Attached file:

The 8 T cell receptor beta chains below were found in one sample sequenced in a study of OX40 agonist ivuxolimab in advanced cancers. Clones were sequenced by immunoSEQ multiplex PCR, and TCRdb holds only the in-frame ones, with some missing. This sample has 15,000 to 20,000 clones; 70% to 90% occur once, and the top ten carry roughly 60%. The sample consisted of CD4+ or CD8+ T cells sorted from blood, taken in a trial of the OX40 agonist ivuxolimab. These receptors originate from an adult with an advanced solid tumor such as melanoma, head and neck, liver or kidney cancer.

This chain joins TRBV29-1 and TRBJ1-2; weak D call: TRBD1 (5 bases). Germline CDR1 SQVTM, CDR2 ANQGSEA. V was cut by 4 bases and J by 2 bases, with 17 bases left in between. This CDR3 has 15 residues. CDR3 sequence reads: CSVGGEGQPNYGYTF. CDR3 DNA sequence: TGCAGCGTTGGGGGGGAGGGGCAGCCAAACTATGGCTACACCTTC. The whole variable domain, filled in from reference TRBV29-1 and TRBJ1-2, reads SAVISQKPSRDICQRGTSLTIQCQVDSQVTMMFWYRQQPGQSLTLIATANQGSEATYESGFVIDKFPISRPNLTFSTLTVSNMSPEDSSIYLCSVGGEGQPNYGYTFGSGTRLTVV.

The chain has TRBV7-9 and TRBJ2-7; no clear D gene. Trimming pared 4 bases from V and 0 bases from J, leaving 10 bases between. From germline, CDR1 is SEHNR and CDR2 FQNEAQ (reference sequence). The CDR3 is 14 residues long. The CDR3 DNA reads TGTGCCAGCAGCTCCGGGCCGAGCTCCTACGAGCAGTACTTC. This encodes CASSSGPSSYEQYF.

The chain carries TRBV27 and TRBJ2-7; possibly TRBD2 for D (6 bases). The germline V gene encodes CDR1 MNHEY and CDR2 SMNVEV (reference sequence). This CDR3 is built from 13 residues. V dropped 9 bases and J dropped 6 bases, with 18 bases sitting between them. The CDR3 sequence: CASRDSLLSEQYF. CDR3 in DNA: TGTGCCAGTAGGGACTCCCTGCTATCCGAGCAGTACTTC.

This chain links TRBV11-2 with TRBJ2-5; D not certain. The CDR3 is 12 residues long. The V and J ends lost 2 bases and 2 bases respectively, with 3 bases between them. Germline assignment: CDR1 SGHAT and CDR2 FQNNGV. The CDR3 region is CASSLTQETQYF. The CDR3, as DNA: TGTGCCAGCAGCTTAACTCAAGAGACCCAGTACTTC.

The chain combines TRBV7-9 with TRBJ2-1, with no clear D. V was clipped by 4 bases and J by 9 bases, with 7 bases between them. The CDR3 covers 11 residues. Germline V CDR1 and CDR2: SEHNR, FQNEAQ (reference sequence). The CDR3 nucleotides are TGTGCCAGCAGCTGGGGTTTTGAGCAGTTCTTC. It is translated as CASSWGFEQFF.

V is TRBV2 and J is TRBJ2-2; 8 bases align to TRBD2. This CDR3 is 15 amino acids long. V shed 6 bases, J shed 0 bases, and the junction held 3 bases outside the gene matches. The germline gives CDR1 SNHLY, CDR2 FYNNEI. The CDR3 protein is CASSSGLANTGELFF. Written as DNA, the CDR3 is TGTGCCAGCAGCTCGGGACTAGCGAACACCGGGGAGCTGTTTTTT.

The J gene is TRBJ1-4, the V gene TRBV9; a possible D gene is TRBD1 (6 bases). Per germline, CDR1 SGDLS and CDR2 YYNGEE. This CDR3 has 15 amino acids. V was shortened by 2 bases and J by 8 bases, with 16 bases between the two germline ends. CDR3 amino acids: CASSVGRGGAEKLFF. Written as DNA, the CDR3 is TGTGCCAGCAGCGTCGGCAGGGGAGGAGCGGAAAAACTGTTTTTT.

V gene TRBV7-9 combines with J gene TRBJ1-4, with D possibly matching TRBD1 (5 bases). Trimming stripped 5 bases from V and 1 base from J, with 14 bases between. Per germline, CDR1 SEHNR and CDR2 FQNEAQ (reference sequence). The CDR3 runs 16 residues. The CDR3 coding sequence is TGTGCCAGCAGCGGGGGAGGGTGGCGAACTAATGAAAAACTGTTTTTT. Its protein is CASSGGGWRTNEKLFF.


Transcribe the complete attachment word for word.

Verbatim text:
The 8 T cell receptor beta chains below were found in one sample sequenced in a study of OX40 agonist ivuxolimab in advanced cancers. Clones were sequenced by immunoSEQ multiplex PCR, and TCRdb holds only the in-frame ones, with some missing. This sample has 15,000 to 20,000 clones; 70% to 90% occur once, and the top ten carry roughly 60%. The sample consisted of CD4+ or CD8+ T cells sorted from blood, taken in a trial of the OX40 agonist ivuxolimab. These receptors originate from an adult with an advanced solid tumor such as melanoma, head and neck, liver or kidney cancer.

This chain joins TRBV29-1 and TRBJ1-2; weak D call: TRBD1 (5 bases). Germline CDR1 SQVTM, CDR2 ANQGSEA. V was cut by 4 bases and J by 2 bases, with 17 bases left in between. This CDR3 has 15 residues. CDR3 sequence reads: CSVGGEGQPNYGYTF. CDR3 DNA sequence: TGCAGCGTTGGGGGGGAGGGGCAGCCAAACTATGGCTACACCTTC. The whole variable domain, filled in from reference TRBV29-1 and TRBJ1-2, reads SAVISQKPSRDICQRGTSLTIQCQVDSQVTMMFWYRQQPGQSLTLIATANQGSEATYESGFVIDKFPISRPNLTFSTLTVSNMSPEDSSIYLCSVGGEGQPNYGYTFGSGTRLTVV.

The chain has TRBV7-9 and TRBJ2-7; no clear D gene. Trimming pared 4 bases from V and 0 bases from J, leaving 10 bases between. From germline, CDR1 is SEHNR and CDR2 FQNEAQ (reference sequence). The CDR3 is 14 residues long. The CDR3 DNA reads TGTGCCAGCAGCTCCGGGCCGAGCTCCTACGAGCAGTACTTC. This encodes CASSSGPSSYEQYF.

The chain carries TRBV27 and TRBJ2-7; possibly TRBD2 for D (6 bases). The germline V gene encodes CDR1 MNHEY and CDR2 SMNVEV (reference sequence). This CDR3 is built from 13 residues. V dropped 9 bases and J dropped 6 bases, with 18 bases sitting between them. The CDR3 sequence: CASRDSLLSEQYF. CDR3 in DNA: TGTGCCAGTAGGGACTCCCTGCTATCCGAGCAGTACTTC.

This chain links TRBV11-2 with TRBJ2-5; D not certain. The CDR3 is 12 residues long. The V and J ends lost 2 bases and 2 bases respectively, with 3 bases between them. Germline assignment: CDR1 SGHAT and CDR2 FQNNGV. The CDR3 region is CASSLTQETQYF. The CDR3, as DNA: TGTGCCAGCAGCTTAACTCAAGAGACCCAGTACTTC.

The chain combines TRBV7-9 with TRBJ2-1, with no clear D. V was clipped by 4 bases and J by 9 bases, with 7 bases between them. The CDR3 covers 11 residues. Germline V CDR1 and CDR2: SEHNR, FQNEAQ (reference sequence). The CDR3 nucleotides are TGTGCCAGCAGCTGGGGTTTTGAGCAGTTCTTC. It is translated as CASSWGFEQFF.

V is TRBV2 and J is TRBJ2-2; 8 bases align to TRBD2. This CDR3 is 15 amino acids long. V shed 6 bases, J shed 0 bases, and the junction held 3 bases outside the gene matches. The germline gives CDR1 SNHLY, CDR2 FYNNEI. The CDR3 protein is CASSSGLANTGELFF. Written as DNA, the CDR3 is TGTGCCAGCAGCTCGGGACTAGCGAACACCGGGGAGCTGTTTTTT.

The J gene is TRBJ1-4, the V gene TRBV9; a possible D gene is TRBD1 (6 bases). Per germline, CDR1 SGDLS and CDR2 YYNGEE. This CDR3 has 15 amino acids. V was shortened by 2 bases and J by 8 bases, with 16 bases between the two germline ends. CDR3 amino acids: CASSVGRGGAEKLFF. Written as DNA, the CDR3 is TGTGCCAGCAGCGTCGGCAGGGGAGGAGCGGAAAAACTGTTTTTT.

V gene TRBV7-9 combines with J gene TRBJ1-4, with D possibly matching TRBD1 (5 bases). Trimming stripped 5 bases from V and 1 base from J, with 14 bases between. Per germline, CDR1 SEHNR and CDR2 FQNEAQ (reference sequence). The CDR3 runs 16 residues. The CDR3 coding sequence is TGTGCCAGCAGCGGGGGAGGGTGGCGAACTAATGAAAAACTGTTTTTT. Its protein is CASSGGGWRTNEKLFF.